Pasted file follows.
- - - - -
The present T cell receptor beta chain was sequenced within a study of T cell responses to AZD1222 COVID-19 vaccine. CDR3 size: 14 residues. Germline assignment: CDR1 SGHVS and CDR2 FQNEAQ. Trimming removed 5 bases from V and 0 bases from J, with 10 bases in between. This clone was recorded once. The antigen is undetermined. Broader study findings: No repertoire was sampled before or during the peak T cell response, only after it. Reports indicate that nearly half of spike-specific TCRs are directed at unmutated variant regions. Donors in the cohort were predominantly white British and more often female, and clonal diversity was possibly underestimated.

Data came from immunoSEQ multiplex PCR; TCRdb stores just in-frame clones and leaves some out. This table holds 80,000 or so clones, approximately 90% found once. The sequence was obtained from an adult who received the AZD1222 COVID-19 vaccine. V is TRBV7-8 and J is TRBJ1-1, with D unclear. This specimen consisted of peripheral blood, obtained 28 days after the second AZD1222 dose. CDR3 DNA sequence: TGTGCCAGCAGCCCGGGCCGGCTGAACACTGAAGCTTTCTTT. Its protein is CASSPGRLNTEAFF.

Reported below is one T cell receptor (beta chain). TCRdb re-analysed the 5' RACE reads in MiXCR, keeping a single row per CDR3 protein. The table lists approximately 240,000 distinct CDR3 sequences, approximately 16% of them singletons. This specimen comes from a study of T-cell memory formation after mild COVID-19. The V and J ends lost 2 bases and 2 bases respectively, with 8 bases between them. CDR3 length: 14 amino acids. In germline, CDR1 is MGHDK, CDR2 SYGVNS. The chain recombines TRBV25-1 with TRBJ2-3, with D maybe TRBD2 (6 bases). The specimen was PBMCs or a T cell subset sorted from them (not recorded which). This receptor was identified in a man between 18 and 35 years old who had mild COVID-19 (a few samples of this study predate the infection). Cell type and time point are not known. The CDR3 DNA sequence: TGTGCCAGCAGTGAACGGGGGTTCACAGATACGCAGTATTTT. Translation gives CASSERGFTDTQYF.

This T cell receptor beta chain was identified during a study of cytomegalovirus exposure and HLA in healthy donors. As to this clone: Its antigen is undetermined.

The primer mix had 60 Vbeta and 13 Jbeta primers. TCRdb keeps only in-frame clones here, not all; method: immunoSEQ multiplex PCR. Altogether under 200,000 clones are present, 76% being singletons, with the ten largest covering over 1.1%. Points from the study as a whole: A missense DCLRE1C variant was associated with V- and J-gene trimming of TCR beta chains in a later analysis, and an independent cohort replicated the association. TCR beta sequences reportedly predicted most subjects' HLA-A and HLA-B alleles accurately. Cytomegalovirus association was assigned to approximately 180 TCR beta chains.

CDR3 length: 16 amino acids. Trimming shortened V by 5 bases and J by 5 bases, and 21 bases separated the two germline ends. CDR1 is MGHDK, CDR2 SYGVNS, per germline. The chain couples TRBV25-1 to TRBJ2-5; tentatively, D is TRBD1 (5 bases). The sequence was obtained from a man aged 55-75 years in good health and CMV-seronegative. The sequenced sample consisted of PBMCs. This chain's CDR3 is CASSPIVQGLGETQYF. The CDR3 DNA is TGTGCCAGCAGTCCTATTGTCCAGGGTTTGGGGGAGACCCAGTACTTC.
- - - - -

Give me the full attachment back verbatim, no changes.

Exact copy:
The present T cell receptor beta chain was sequenced within a study of T cell responses to AZD1222 COVID-19 vaccine. CDR3 size: 14 residues. Germline assignment: CDR1 SGHVS and CDR2 FQNEAQ. Trimming removed 5 bases from V and 0 bases from J, with 10 bases in between. This clone was recorded once. The antigen is undetermined. Broader study findings: No repertoire was sampled before or during the peak T cell response, only after it. Reports indicate that nearly half of spike-specific TCRs are directed at unmutated variant regions. Donors in the cohort were predominantly white British and more often female, and clonal diversity was possibly underestimated.

Data came from immunoSEQ multiplex PCR; TCRdb stores just in-frame clones and leaves some out. This table holds 80,000 or so clones, approximately 90% found once. The sequence was obtained from an adult who received the AZD1222 COVID-19 vaccine. V is TRBV7-8 and J is TRBJ1-1, with D unclear. This specimen consisted of peripheral blood, obtained 28 days after the second AZD1222 dose. CDR3 DNA sequence: TGTGCCAGCAGCCCGGGCCGGCTGAACACTGAAGCTTTCTTT. Its protein is CASSPGRLNTEAFF.

Reported below is one T cell receptor (beta chain). TCRdb re-analysed the 5' RACE reads in MiXCR, keeping a single row per CDR3 protein. The table lists approximately 240,000 distinct CDR3 sequences, approximately 16% of them singletons. This specimen comes from a study of T-cell memory formation after mild COVID-19. The V and J ends lost 2 bases and 2 bases respectively, with 8 bases between them. CDR3 length: 14 amino acids. In germline, CDR1 is MGHDK, CDR2 SYGVNS. The chain recombines TRBV25-1 with TRBJ2-3, with D maybe TRBD2 (6 bases). The specimen was PBMCs or a T cell subset sorted from them (not recorded which). This receptor was identified in a man between 18 and 35 years old who had mild COVID-19 (a few samples of this study predate the infection). Cell type and time point are not known. The CDR3 DNA sequence: TGTGCCAGCAGTGAACGGGGGTTCACAGATACGCAGTATTTT. Translation gives CASSERGFTDTQYF.

This T cell receptor beta chain was identified during a study of cytomegalovirus exposure and HLA in healthy donors. As to this clone: Its antigen is undetermined.

The primer mix had 60 Vbeta and 13 Jbeta primers. TCRdb keeps only in-frame clones here, not all; method: immunoSEQ multiplex PCR. Altogether under 200,000 clones are present, 76% being singletons, with the ten largest covering over 1.1%. Points from the study as a whole: A missense DCLRE1C variant was associated with V- and J-gene trimming of TCR beta chains in a later analysis, and an independent cohort replicated the association. TCR beta sequences reportedly predicted most subjects' HLA-A and HLA-B alleles accurately. Cytomegalovirus association was assigned to approximately 180 TCR beta chains.

CDR3 length: 16 amino acids. Trimming shortened V by 5 bases and J by 5 bases, and 21 bases separated the two germline ends. CDR1 is MGHDK, CDR2 SYGVNS, per germline. The chain couples TRBV25-1 to TRBJ2-5; tentatively, D is TRBD1 (5 bases). The sequence was obtained from a man aged 55-75 years in good health and CMV-seronegative. The sequenced sample consisted of PBMCs. This chain's CDR3 is CASSPIVQGLGETQYF. The CDR3 DNA is TGTGCCAGCAGTCCTATTGTCCAGGGTTTGGGGGAGACCCAGTACTTC.